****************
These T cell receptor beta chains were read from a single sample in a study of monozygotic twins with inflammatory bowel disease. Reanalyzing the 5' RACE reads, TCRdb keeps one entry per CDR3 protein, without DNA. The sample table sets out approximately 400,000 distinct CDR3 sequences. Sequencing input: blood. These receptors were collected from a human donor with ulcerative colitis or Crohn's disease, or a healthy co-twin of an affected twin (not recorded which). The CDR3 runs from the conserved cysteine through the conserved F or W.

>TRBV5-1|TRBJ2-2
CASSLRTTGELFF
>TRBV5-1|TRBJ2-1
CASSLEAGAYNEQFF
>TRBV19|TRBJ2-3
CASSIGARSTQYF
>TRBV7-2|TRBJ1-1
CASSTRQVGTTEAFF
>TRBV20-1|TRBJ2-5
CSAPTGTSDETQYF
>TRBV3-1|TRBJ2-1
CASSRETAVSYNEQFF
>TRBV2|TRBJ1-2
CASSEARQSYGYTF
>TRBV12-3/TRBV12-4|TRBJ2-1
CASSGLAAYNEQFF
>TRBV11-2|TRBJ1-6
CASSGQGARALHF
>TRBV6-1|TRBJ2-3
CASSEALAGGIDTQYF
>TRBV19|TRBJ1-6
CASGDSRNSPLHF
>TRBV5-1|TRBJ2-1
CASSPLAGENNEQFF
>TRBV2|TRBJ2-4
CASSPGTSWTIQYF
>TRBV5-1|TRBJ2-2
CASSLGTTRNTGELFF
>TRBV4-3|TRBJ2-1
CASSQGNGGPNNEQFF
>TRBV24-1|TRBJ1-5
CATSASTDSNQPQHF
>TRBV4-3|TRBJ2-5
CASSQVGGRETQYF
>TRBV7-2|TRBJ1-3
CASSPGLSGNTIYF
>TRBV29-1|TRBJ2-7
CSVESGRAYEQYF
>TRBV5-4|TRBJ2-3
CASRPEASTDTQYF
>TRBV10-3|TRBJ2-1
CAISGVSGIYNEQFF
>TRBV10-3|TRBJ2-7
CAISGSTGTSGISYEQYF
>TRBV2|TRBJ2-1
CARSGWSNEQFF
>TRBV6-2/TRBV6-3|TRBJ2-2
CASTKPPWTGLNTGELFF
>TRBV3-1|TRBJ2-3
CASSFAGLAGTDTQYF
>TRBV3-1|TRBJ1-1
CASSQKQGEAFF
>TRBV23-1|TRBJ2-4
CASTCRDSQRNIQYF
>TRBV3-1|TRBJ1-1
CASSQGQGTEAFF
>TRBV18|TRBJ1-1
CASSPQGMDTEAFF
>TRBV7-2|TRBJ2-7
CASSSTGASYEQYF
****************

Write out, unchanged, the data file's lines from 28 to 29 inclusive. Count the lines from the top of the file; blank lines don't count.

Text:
>TRBV5-1|TRBJ2-2
CASSLGTTRNTGELFF